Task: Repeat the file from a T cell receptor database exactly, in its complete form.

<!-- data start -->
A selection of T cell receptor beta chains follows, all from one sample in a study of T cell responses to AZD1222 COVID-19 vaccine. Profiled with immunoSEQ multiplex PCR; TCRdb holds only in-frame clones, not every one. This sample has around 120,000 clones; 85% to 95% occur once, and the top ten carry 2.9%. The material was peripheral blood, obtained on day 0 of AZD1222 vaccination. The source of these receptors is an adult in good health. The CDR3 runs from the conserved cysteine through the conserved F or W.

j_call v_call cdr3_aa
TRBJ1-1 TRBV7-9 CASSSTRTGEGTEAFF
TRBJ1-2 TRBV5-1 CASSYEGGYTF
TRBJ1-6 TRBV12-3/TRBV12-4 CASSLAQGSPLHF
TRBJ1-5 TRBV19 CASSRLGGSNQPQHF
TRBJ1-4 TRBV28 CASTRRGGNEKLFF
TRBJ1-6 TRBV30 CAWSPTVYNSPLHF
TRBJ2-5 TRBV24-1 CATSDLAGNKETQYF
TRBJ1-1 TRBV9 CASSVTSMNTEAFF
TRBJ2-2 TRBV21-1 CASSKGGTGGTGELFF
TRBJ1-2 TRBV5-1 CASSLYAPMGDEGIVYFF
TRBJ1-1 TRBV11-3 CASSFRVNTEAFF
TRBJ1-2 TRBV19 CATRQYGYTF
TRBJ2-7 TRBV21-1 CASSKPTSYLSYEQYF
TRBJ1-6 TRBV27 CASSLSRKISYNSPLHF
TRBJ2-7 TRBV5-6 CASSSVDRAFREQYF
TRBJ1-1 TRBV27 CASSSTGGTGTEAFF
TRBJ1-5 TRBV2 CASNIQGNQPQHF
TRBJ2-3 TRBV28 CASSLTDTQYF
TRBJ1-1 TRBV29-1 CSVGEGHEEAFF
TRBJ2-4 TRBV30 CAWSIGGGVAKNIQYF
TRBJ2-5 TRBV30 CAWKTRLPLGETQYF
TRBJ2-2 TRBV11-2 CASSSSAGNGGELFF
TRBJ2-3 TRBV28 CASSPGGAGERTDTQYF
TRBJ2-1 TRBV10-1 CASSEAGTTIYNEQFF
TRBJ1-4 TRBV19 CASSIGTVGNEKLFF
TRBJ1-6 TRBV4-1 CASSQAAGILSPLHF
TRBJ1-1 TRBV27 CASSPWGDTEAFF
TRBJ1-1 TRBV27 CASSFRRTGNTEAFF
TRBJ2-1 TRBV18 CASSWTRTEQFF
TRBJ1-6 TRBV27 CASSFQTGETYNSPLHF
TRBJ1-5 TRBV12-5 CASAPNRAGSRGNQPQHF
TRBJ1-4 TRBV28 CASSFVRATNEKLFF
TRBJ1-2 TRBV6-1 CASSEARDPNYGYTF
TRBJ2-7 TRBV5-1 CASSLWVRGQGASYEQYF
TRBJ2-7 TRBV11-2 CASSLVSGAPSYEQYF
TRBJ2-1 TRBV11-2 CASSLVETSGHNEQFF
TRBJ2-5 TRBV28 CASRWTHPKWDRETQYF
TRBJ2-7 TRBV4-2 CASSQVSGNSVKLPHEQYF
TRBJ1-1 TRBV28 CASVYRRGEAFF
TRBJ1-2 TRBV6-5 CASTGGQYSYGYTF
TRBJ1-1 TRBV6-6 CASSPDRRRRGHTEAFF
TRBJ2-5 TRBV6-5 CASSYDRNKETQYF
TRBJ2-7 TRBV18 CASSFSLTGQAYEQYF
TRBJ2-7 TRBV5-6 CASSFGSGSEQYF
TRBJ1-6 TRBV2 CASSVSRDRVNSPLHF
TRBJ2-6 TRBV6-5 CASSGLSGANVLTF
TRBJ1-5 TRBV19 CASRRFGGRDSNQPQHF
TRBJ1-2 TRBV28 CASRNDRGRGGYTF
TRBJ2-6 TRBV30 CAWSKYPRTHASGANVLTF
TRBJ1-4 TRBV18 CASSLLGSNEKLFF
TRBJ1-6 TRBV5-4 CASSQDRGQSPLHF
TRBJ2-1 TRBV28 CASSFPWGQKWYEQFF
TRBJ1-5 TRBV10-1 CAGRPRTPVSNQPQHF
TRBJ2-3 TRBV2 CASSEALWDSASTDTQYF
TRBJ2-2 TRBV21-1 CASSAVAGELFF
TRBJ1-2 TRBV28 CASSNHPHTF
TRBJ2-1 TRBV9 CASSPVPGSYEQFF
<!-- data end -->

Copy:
A selection of T cell receptor beta chains follows, all from one sample in a study of T cell responses to AZD1222 COVID-19 vaccine. Profiled with immunoSEQ multiplex PCR; TCRdb holds only in-frame clones, not every one. This sample has around 120,000 clones; 85% to 95% occur once, and the top ten carry 2.9%. The material was peripheral blood, obtained on day 0 of AZD1222 vaccination. The source of these receptors is an adult in good health. The CDR3 runs from the conserved cysteine through the conserved F or W.

j_call v_call cdr3_aa
TRBJ1-1 TRBV7-9 CASSSTRTGEGTEAFF
TRBJ1-2 TRBV5-1 CASSYEGGYTF
TRBJ1-6 TRBV12-3/TRBV12-4 CASSLAQGSPLHF
TRBJ1-5 TRBV19 CASSRLGGSNQPQHF
TRBJ1-4 TRBV28 CASTRRGGNEKLFF
TRBJ1-6 TRBV30 CAWSPTVYNSPLHF
TRBJ2-5 TRBV24-1 CATSDLAGNKETQYF
TRBJ1-1 TRBV9 CASSVTSMNTEAFF
TRBJ2-2 TRBV21-1 CASSKGGTGGTGELFF
TRBJ1-2 TRBV5-1 CASSLYAPMGDEGIVYFF
TRBJ1-1 TRBV11-3 CASSFRVNTEAFF
TRBJ1-2 TRBV19 CATRQYGYTF
TRBJ2-7 TRBV21-1 CASSKPTSYLSYEQYF
TRBJ1-6 TRBV27 CASSLSRKISYNSPLHF
TRBJ2-7 TRBV5-6 CASSSVDRAFREQYF
TRBJ1-1 TRBV27 CASSSTGGTGTEAFF
TRBJ1-5 TRBV2 CASNIQGNQPQHF
TRBJ2-3 TRBV28 CASSLTDTQYF
TRBJ1-1 TRBV29-1 CSVGEGHEEAFF
TRBJ2-4 TRBV30 CAWSIGGGVAKNIQYF
TRBJ2-5 TRBV30 CAWKTRLPLGETQYF
TRBJ2-2 TRBV11-2 CASSSSAGNGGELFF
TRBJ2-3 TRBV28 CASSPGGAGERTDTQYF
TRBJ2-1 TRBV10-1 CASSEAGTTIYNEQFF
TRBJ1-4 TRBV19 CASSIGTVGNEKLFF
TRBJ1-6 TRBV4-1 CASSQAAGILSPLHF
TRBJ1-1 TRBV27 CASSPWGDTEAFF
TRBJ1-1 TRBV27 CASSFRRTGNTEAFF
TRBJ2-1 TRBV18 CASSWTRTEQFF
TRBJ1-6 TRBV27 CASSFQTGETYNSPLHF
TRBJ1-5 TRBV12-5 CASAPNRAGSRGNQPQHF
TRBJ1-4 TRBV28 CASSFVRATNEKLFF
TRBJ1-2 TRBV6-1 CASSEARDPNYGYTF
TRBJ2-7 TRBV5-1 CASSLWVRGQGASYEQYF
TRBJ2-7 TRBV11-2 CASSLVSGAPSYEQYF
TRBJ2-1 TRBV11-2 CASSLVETSGHNEQFF
TRBJ2-5 TRBV28 CASRWTHPKWDRETQYF
TRBJ2-7 TRBV4-2 CASSQVSGNSVKLPHEQYF
TRBJ1-1 TRBV28 CASVYRRGEAFF
TRBJ1-2 TRBV6-5 CASTGGQYSYGYTF
TRBJ1-1 TRBV6-6 CASSPDRRRRGHTEAFF
TRBJ2-5 TRBV6-5 CASSYDRNKETQYF
TRBJ2-7 TRBV18 CASSFSLTGQAYEQYF
TRBJ2-7 TRBV5-6 CASSFGSGSEQYF
TRBJ1-6 TRBV2 CASSVSRDRVNSPLHF
TRBJ2-6 TRBV6-5 CASSGLSGANVLTF
TRBJ1-5 TRBV19 CASRRFGGRDSNQPQHF
TRBJ1-2 TRBV28 CASRNDRGRGGYTF
TRBJ2-6 TRBV30 CAWSKYPRTHASGANVLTF
TRBJ1-4 TRBV18 CASSLLGSNEKLFF
TRBJ1-6 TRBV5-4 CASSQDRGQSPLHF
TRBJ2-1 TRBV28 CASSFPWGQKWYEQFF
TRBJ1-5 TRBV10-1 CAGRPRTPVSNQPQHF
TRBJ2-3 TRBV2 CASSEALWDSASTDTQYF
TRBJ2-2 TRBV21-1 CASSAVAGELFF
TRBJ1-2 TRBV28 CASSNHPHTF
TRBJ2-1 TRBV9 CASSPVPGSYEQFF